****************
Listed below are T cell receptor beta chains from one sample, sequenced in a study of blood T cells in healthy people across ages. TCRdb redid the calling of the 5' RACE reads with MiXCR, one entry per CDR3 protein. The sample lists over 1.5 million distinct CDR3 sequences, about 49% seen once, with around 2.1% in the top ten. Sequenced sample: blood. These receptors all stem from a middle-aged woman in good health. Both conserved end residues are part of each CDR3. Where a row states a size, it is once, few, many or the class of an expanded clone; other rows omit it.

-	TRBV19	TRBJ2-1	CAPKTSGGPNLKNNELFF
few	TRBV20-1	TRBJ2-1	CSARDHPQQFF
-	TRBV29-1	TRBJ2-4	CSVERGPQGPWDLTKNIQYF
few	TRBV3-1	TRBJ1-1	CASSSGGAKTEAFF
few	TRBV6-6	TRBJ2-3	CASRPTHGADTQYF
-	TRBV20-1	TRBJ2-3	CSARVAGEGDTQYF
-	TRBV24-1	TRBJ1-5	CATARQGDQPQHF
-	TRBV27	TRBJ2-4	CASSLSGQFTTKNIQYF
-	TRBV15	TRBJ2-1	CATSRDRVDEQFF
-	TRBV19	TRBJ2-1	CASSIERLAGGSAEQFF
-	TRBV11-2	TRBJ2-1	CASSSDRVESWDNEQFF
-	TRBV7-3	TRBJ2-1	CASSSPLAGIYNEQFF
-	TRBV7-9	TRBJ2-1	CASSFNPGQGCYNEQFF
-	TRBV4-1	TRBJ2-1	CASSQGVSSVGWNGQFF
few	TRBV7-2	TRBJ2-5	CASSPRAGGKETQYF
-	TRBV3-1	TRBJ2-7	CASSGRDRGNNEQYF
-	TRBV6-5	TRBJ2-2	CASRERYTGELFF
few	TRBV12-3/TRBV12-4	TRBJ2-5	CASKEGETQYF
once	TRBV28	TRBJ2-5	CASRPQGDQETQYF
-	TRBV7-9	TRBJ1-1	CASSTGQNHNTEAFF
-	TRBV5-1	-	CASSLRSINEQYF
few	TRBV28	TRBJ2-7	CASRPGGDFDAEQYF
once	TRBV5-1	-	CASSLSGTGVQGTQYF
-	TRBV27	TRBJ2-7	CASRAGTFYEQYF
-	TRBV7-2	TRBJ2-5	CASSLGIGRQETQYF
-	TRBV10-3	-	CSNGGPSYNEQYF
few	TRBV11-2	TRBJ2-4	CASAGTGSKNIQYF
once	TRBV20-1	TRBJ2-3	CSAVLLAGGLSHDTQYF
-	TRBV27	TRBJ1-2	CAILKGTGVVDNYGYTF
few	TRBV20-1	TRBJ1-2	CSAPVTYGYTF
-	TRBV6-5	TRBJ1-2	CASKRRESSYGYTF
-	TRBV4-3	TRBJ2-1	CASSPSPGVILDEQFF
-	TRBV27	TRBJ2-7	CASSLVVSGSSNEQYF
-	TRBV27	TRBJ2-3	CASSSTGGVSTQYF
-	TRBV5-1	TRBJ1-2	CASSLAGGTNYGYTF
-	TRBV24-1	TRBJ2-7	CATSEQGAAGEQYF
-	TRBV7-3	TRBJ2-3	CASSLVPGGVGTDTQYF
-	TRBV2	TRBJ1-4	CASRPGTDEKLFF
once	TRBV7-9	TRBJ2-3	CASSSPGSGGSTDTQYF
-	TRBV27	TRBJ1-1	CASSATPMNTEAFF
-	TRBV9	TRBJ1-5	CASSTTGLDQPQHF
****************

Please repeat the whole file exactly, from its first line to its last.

Listed below are T cell receptor beta chains from one sample, sequenced in a study of blood T cells in healthy people across ages. TCRdb redid the calling of the 5' RACE reads with MiXCR, one entry per CDR3 protein. The sample lists over 1.5 million distinct CDR3 sequences, about 49% seen once, with around 2.1% in the top ten. Sequenced sample: blood. These receptors all stem from a middle-aged woman in good health. Both conserved end residues are part of each CDR3. Where a row states a size, it is once, few, many or the class of an expanded clone; other rows omit it.

-	TRBV19	TRBJ2-1	CAPKTSGGPNLKNNELFF
few	TRBV20-1	TRBJ2-1	CSARDHPQQFF
-	TRBV29-1	TRBJ2-4	CSVERGPQGPWDLTKNIQYF
few	TRBV3-1	TRBJ1-1	CASSSGGAKTEAFF
few	TRBV6-6	TRBJ2-3	CASRPTHGADTQYF
-	TRBV20-1	TRBJ2-3	CSARVAGEGDTQYF
-	TRBV24-1	TRBJ1-5	CATARQGDQPQHF
-	TRBV27	TRBJ2-4	CASSLSGQFTTKNIQYF
-	TRBV15	TRBJ2-1	CATSRDRVDEQFF
-	TRBV19	TRBJ2-1	CASSIERLAGGSAEQFF
-	TRBV11-2	TRBJ2-1	CASSSDRVESWDNEQFF
-	TRBV7-3	TRBJ2-1	CASSSPLAGIYNEQFF
-	TRBV7-9	TRBJ2-1	CASSFNPGQGCYNEQFF
-	TRBV4-1	TRBJ2-1	CASSQGVSSVGWNGQFF
few	TRBV7-2	TRBJ2-5	CASSPRAGGKETQYF
-	TRBV3-1	TRBJ2-7	CASSGRDRGNNEQYF
-	TRBV6-5	TRBJ2-2	CASRERYTGELFF
few	TRBV12-3/TRBV12-4	TRBJ2-5	CASKEGETQYF
once	TRBV28	TRBJ2-5	CASRPQGDQETQYF
-	TRBV7-9	TRBJ1-1	CASSTGQNHNTEAFF
-	TRBV5-1	-	CASSLRSINEQYF
few	TRBV28	TRBJ2-7	CASRPGGDFDAEQYF
once	TRBV5-1	-	CASSLSGTGVQGTQYF
-	TRBV27	TRBJ2-7	CASRAGTFYEQYF
-	TRBV7-2	TRBJ2-5	CASSLGIGRQETQYF
-	TRBV10-3	-	CSNGGPSYNEQYF
few	TRBV11-2	TRBJ2-4	CASAGTGSKNIQYF
once	TRBV20-1	TRBJ2-3	CSAVLLAGGLSHDTQYF
-	TRBV27	TRBJ1-2	CAILKGTGVVDNYGYTF
few	TRBV20-1	TRBJ1-2	CSAPVTYGYTF
-	TRBV6-5	TRBJ1-2	CASKRRESSYGYTF
-	TRBV4-3	TRBJ2-1	CASSPSPGVILDEQFF
-	TRBV27	TRBJ2-7	CASSLVVSGSSNEQYF
-	TRBV27	TRBJ2-3	CASSSTGGVSTQYF
-	TRBV5-1	TRBJ1-2	CASSLAGGTNYGYTF
-	TRBV24-1	TRBJ2-7	CATSEQGAAGEQYF
-	TRBV7-3	TRBJ2-3	CASSLVPGGVGTDTQYF
-	TRBV2	TRBJ1-4	CASRPGTDEKLFF
once	TRBV7-9	TRBJ2-3	CASSSPGSGGSTDTQYF
-	TRBV27	TRBJ1-1	CASSATPMNTEAFF
-	TRBV9	TRBJ1-5	CASSTTGLDQPQHF